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Fall Planting of Apples

Mario Miranda Sazo, Cultural Practices
Lake Ontario Fruit Program

November 20, 2013

 The weather is cooperating, the soil is on the semidry side, and harvest is almost finished in Western NY. This has some growers thinking about a head start on next spring's work.  In recent years, fall planting has become the norm for a few Western NY growers who have successfully planted in the fall for several consecutive years. These new orchards have shown a strong growth the first year compared to spring planted trees. Fall planted trees have also shown better blooming synchrony with older established orchards and thus are more likely to be protected for fireblight with streptomycin spray programs on the farm.  While new spring planted trees bloom later than established orchards when temperatures are warmer, they are at higher risk of blossom blight if left unprotected or with fewer streptomycin sprays.
Fall planting can also be a good strategy to avoid planting delays in the spring due to unpredictable rainy weather conditions and/or late snow cover. Sometimes a grower can lose 30 or 40 days just waiting for the soil to be dry out to the right moisture conditions when trying to plant early in the spring. Fall planting also allows early root establishment and maximum tree growth which are critical for a new high density planting the first year. But is fall the best time to plant, or are there any problems or concerns to consider?
Successful fall planting requires a combination of conditions: (1) a well-prepared site with good drainage, weeds under control and minimal rodent and deer populations, (2) mild weather and warm soil temperatures for several weeks after planting to encourage root establishment, (3) nursery trees that begin their dormancy process early, including leaf drop, (4) a nursery supplier that is willing to fall dig trees, (5) sufficient labor to plant trees quickly without drying, and (6) proper soil conditions to re-close the soil around the roots without leaving air pockets.  The soil should flow when plowed or disced to allow the soil to flow around the roots as the tree planter passes. This last point is probably the most critical.  There are some fall seasons in Western NY that are just too wet and proper soil conditions are never achieved after Oct 15.  It is a costly mistake to 'mud' tree in if the soil is too wet.  This can lead to tree dessication and death. In those years we recommend that the trees be left in the nursery or stored until the spring.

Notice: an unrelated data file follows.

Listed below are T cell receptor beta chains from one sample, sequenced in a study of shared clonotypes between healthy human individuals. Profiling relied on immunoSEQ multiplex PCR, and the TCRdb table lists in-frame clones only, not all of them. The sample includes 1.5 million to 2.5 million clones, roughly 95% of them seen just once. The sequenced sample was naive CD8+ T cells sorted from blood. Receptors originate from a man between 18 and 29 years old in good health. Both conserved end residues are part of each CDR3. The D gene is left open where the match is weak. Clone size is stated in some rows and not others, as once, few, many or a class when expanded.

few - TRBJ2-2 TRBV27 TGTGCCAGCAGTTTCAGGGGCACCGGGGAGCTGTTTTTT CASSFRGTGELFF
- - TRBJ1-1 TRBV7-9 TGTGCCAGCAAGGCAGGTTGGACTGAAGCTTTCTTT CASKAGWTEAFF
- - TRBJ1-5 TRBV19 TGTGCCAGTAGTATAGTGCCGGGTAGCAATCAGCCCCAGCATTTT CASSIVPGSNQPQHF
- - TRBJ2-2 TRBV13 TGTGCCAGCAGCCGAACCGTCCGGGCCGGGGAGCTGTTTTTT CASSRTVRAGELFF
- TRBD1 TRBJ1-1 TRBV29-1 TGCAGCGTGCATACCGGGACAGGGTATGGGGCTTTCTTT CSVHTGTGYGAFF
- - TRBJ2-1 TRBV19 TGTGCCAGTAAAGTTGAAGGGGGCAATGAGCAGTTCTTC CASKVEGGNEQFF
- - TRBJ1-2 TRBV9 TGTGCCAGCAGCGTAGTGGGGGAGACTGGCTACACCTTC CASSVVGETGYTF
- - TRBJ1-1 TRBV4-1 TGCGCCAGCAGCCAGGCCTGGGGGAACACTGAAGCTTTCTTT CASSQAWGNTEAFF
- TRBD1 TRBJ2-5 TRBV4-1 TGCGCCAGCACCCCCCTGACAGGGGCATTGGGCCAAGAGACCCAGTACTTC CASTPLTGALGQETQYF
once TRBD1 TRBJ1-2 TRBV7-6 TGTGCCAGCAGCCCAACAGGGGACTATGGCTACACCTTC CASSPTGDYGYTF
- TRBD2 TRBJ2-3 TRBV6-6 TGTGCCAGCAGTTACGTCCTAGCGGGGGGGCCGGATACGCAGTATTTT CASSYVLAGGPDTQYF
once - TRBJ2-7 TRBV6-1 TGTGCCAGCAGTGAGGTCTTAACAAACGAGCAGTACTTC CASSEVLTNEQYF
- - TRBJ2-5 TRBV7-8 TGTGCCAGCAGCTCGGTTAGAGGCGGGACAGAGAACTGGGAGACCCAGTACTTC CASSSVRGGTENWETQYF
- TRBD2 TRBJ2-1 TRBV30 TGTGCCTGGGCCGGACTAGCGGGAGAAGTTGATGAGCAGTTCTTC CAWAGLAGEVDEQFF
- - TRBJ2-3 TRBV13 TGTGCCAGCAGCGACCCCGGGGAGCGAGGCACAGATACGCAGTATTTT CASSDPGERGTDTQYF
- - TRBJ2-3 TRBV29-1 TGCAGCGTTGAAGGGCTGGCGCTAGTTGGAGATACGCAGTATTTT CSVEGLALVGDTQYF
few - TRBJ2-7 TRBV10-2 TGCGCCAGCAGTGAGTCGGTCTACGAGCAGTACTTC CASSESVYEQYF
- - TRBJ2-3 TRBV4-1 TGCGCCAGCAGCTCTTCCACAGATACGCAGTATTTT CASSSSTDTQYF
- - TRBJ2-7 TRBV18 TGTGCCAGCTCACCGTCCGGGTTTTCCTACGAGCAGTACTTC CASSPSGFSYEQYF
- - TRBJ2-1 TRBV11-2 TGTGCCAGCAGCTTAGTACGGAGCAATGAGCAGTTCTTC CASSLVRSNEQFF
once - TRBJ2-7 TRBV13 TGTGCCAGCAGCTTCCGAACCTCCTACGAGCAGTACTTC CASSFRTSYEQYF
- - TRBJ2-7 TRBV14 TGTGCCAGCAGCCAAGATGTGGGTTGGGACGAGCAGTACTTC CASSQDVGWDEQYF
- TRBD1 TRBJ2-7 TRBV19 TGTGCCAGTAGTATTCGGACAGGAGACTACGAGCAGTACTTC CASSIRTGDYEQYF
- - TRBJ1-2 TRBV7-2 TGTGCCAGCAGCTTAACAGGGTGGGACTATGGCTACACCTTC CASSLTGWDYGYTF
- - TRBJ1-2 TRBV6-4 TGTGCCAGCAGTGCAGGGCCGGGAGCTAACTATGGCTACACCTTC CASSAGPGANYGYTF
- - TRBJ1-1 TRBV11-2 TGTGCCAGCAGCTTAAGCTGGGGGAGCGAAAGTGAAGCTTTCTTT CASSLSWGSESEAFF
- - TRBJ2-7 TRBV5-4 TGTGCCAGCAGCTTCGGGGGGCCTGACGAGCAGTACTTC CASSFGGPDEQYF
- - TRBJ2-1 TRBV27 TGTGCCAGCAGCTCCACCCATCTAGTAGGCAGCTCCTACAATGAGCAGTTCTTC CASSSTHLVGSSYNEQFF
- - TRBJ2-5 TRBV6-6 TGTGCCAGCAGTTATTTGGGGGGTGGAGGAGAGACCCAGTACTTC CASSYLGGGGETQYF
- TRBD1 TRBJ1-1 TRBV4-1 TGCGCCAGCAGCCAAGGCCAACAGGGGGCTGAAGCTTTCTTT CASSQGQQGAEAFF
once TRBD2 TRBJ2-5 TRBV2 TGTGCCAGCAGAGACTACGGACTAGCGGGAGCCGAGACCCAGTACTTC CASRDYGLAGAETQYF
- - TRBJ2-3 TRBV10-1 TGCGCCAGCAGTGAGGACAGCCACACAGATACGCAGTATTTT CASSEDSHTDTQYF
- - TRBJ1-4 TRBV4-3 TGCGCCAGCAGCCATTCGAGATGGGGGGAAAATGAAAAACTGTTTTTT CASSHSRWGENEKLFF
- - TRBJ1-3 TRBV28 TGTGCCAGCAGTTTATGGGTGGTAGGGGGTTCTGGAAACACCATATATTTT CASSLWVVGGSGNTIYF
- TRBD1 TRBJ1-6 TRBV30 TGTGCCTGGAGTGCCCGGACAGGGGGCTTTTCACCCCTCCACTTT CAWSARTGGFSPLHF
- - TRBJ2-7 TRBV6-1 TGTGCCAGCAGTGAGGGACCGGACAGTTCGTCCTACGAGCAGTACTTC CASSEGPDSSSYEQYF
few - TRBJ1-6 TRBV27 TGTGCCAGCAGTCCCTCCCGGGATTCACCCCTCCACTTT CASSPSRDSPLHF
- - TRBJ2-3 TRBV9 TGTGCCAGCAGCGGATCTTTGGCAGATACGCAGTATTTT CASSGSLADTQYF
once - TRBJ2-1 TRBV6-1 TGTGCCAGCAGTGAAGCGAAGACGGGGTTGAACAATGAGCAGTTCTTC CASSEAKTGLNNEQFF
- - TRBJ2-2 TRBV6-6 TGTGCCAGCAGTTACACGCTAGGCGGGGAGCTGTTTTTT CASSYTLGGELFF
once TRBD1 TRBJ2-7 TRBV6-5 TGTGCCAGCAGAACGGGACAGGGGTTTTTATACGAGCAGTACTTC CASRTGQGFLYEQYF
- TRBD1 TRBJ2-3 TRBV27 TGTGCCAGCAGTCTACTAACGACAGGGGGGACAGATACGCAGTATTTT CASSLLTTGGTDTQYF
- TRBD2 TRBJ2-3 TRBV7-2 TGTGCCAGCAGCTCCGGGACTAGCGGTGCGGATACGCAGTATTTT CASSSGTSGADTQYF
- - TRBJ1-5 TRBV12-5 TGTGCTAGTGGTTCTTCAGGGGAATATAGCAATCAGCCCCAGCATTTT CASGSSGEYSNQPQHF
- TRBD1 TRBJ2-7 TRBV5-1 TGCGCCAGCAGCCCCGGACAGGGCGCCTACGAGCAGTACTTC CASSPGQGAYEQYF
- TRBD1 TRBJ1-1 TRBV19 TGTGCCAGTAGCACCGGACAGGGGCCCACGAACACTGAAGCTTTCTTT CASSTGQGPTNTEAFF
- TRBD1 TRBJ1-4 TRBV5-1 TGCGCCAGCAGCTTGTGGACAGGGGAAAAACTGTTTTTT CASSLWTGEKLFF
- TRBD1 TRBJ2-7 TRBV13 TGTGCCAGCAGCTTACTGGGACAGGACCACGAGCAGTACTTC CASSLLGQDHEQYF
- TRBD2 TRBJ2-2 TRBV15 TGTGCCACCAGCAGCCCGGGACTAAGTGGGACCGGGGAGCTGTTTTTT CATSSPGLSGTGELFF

If you can satisfy the 6 conditions listed above, the following practical tips can help you have a successful fall planting:
1. Nursery trees need to experience cool temperatures and short daylengths to encourage dormancy. Frost will promote leaf fall, and some nurserymen use copper sprays to encourage leaf abscission. If the trees are moved before dormancy, they could begin to grow again, which could predispose them to winter injury.